Retailers and distributors are turning to drop shipping (sending goods directly from the supplier to the customer) to increase the number of products they offer, minimize the inventory they carry, and reduce order cycle times. Drop shipping is an attractive proposition, but it also puts the customer service proposition into the supplier's hands. Without visibility into the entire customer order-to-delivery cycle, retailers and distributors run the risk of brand damage.

1. Choose milestones that can be used as control points.

Recommended milestones for drop shipping include:

  • Customer order date and promised delivery time frame
  • Order acknowledgement
  • Order confirmation
  • Manufacture/critical material status
  • Advance Shipment Notice (ASN)
  • Out for delivery
  • Proof of Delivery (POD)

2. Implement actionable and periodic performance reporting to control the drop-shipping process.

Actionable reporting focuses on exceptions and critical statuses and should be exception-based to allow resources to focus on the items that need attention.

Performance reporting takes a longer term view (week/month/year-to-date) to track the supplier's performance consistency and whether it is trending better or worse and should be used as part of the supplier improvement program.

3. Set supplier status updates to the "clock speed" of the order life cycle.

It's important to understand that faster- and slower-moving goods can have different clock speeds. For example, if the goods are fast moving and the order-to-delivery cycle is three days, then, status updates need to come in hours and throughout the day, not in a batch update at the end of the day.

4. Insist on comprehensive proof of delivery that includes electronic signatures and pictures.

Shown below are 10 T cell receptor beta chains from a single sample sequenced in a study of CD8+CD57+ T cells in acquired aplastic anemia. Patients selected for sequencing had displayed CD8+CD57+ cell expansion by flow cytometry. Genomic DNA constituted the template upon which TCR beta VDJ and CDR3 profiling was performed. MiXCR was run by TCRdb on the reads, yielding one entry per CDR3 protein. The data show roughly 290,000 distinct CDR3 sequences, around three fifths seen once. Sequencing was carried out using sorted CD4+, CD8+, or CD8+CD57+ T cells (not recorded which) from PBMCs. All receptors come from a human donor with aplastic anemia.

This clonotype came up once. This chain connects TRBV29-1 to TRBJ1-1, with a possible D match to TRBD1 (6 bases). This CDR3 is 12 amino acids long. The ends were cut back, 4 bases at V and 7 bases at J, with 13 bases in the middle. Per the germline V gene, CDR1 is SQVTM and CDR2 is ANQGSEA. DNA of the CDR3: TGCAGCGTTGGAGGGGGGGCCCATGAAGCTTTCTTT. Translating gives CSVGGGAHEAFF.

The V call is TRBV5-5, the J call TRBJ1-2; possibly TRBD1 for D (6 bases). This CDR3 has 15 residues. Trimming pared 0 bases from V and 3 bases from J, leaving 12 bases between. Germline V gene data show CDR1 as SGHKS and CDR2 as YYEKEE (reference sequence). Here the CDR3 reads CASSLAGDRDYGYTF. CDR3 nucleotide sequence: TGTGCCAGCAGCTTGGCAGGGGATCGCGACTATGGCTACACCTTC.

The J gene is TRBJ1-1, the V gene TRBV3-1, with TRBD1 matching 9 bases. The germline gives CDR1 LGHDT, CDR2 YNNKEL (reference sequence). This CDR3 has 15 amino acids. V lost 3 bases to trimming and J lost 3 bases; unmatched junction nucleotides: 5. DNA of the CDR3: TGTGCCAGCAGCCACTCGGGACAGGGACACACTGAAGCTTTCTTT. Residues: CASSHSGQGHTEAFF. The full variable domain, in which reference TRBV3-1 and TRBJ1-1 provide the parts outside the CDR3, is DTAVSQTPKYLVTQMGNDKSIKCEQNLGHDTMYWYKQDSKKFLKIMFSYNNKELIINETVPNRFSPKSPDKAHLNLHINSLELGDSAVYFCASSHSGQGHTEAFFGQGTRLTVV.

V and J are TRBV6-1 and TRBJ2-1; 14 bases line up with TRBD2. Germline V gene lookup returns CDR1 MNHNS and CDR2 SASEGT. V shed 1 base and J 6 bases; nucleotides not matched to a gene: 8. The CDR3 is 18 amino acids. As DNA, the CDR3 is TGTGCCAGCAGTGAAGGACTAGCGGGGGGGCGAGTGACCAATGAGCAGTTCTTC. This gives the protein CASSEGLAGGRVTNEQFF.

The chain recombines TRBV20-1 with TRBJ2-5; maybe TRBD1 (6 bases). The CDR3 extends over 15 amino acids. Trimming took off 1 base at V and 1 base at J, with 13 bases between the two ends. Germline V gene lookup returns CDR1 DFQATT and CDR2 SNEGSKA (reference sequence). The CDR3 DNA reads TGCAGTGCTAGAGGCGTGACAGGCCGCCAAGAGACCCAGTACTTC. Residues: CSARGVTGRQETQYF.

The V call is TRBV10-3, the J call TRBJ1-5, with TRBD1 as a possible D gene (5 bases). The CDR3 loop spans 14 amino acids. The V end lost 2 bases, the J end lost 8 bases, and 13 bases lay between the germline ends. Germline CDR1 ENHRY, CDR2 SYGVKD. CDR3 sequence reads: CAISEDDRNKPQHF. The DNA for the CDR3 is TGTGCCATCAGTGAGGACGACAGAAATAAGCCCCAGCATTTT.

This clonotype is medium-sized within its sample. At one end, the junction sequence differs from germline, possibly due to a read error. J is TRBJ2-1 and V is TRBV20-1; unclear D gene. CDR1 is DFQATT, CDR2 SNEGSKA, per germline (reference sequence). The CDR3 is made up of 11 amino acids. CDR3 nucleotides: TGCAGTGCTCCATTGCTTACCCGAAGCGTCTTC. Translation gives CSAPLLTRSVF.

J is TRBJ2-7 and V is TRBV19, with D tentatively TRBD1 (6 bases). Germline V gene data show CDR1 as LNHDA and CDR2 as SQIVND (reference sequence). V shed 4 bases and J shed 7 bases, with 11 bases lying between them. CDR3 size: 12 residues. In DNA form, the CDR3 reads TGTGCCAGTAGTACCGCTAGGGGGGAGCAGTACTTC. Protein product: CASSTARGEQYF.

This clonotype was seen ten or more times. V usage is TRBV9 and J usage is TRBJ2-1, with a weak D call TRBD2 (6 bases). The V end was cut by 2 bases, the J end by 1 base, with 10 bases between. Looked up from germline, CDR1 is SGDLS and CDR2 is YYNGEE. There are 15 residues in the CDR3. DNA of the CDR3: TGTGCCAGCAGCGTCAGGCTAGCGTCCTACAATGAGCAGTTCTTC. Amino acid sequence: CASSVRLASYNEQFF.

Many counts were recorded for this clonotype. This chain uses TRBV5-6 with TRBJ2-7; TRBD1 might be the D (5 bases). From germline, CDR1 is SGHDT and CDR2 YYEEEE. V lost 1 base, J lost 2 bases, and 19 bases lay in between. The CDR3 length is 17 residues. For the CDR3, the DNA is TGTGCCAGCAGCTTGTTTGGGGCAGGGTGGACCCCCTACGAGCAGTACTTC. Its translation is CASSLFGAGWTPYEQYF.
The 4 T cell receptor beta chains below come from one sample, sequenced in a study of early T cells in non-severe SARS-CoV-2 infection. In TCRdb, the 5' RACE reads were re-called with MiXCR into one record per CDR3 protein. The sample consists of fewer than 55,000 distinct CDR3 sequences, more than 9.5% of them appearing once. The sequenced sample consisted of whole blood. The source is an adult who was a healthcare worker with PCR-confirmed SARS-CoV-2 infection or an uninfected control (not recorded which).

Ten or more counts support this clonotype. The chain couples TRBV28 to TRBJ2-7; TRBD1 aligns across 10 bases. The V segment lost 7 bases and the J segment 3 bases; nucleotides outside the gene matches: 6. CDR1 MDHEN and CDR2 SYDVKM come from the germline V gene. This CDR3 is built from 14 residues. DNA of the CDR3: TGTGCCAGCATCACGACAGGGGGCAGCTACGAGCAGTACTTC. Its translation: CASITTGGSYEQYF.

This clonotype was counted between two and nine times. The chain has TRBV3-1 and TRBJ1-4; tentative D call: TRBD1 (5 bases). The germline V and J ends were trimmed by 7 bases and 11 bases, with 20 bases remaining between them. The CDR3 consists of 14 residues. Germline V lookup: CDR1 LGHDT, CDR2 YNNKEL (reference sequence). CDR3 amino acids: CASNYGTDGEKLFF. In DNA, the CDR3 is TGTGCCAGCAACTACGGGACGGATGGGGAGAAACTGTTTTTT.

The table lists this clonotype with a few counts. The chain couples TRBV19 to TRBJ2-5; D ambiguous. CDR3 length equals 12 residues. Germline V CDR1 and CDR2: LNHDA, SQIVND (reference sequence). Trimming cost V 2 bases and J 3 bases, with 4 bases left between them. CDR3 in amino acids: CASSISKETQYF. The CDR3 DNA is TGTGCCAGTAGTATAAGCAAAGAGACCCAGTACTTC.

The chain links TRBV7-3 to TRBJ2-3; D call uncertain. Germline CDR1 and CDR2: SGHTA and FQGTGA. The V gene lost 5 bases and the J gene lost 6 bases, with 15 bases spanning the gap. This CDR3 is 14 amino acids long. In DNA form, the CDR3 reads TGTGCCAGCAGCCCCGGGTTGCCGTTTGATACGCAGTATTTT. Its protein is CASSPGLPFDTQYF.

This will help to minimize customer claims and verify that suppliers are getting the job done correctly and in a consistent manner.

5. Ensure that the supplier has a quality delivery program.

Delivery performance and supporting technology vary widely. Many manufacturers focus on low cost as opposed to delivery service quality. Make sure to evaluate the manufacturer's or its Logistics Service Provider’s (LSP's) driver retention, training, and technology capabilities to make sure they can consistently deliver, and electronically document, at the level commensurate with the customer service strategy.

6. Immediately share information with suppliers, customer service organization and, ultimately, with customers.

For complex goods and especially those with longer lead times, the "where's my stuff" question comes up frequently. There is no reason not to automate this process and turn it into a value-added service for customers, as opposed to a potential frustration. This can also improve the productivity of the call center and sales organizations.

7. Use technology to automate and disseminate.

Two of the biggest challenges are collecting data and data quality. Logistics networks arewell-suited for automating this work because drop shipping is a multi-party process and networks operate in real time. Implement a supply chain visibility solution that can model the milestones and has the flexibility to change as more is learned about the drop-ship supply chain. Visibility solutions effectively link the statuses of the lifecycle of an order and provide the basis for reporting. Because establishing real-time visibility into drop ship activities requires data sharing across the parties, choose cloud-based solutions.


Drop shipping provides a compelling way to expand a retailer's, or distributor's, market reach. However, without effective visibility tools in place to capture statuses and provide actionable insight in real time, retailers and distributors are "flying blind" with respect to their supplier's delivery performance impact on the most valuable thing they own - their brand.